Adding to the injustice, the authorities have paraded detainees before press conferences or arranged for their “confessions” to be broadcast on local television in advance of their trials or trial verdicts in gross breach of the presumption of innocence and of the right of every accused to receive a fair trial.
The death penalty was suspended after the 2003 invasion but quickly restored by the first Iraqi government on coming to power, and executions resumed in 2005.
Since then, at least 447 prisoners have been executed, including Saddam Hussein, some of his main associates, and alleged members of armed groups.
Hundreds of prisoners await execution on death row. Iraq, where 129 prisoners were hanged in 2012, is now one of the world’s leading executioners.
“Death sentences and executions are being used on a horrendous scale,” said Hadj Sahraoui, “It is particularly abhorrent that many prisoners have been sentenced to death after unfair trials and on the basis of confessions they say they were forced to make under torture.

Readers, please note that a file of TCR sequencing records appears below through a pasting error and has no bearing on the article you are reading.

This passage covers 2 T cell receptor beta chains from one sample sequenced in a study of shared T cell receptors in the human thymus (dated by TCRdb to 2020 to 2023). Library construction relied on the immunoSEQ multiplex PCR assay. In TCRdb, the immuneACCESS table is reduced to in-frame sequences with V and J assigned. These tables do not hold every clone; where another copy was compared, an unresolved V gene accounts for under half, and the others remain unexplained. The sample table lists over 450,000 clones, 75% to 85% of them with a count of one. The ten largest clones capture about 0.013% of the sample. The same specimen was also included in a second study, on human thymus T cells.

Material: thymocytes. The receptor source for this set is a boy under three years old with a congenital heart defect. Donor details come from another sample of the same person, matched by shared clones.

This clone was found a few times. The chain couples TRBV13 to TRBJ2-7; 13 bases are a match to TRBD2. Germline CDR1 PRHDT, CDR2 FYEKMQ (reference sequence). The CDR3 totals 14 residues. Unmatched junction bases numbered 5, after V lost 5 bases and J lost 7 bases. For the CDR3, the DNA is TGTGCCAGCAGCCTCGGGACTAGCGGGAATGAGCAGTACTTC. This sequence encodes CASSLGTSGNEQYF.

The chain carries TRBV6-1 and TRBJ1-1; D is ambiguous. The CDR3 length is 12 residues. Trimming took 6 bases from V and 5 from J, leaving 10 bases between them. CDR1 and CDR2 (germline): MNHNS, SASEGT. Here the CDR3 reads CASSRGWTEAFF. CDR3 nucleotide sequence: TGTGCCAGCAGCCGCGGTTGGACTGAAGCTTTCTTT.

“It is high time that the Iraqi authorities end this appalling cycle of abuse and declare a moratorium on executions as a first step towards abolishing the death penalty for all crimes.”
Since December, thousands of demonstrators have taken to the streets in areas where Sunni Muslims are in the majority, to protest against arbitrary detention, abuses of detainees, the use of the anti-terror law, and an end to what they see as government discrimination against the Sunni population.
Meanwhile, Sunni armed groups continue to attack not only government targets but Shi’a civilians, including religious pilgrims.
Although the semi-autonomous Kurdistan Region in north-east Iraq has remained largely free of the violence that has engulfed the rest of the country, its two ruling Kurdish political parties maintain a tight grip on power and incidents of detainee abuses have also been reported.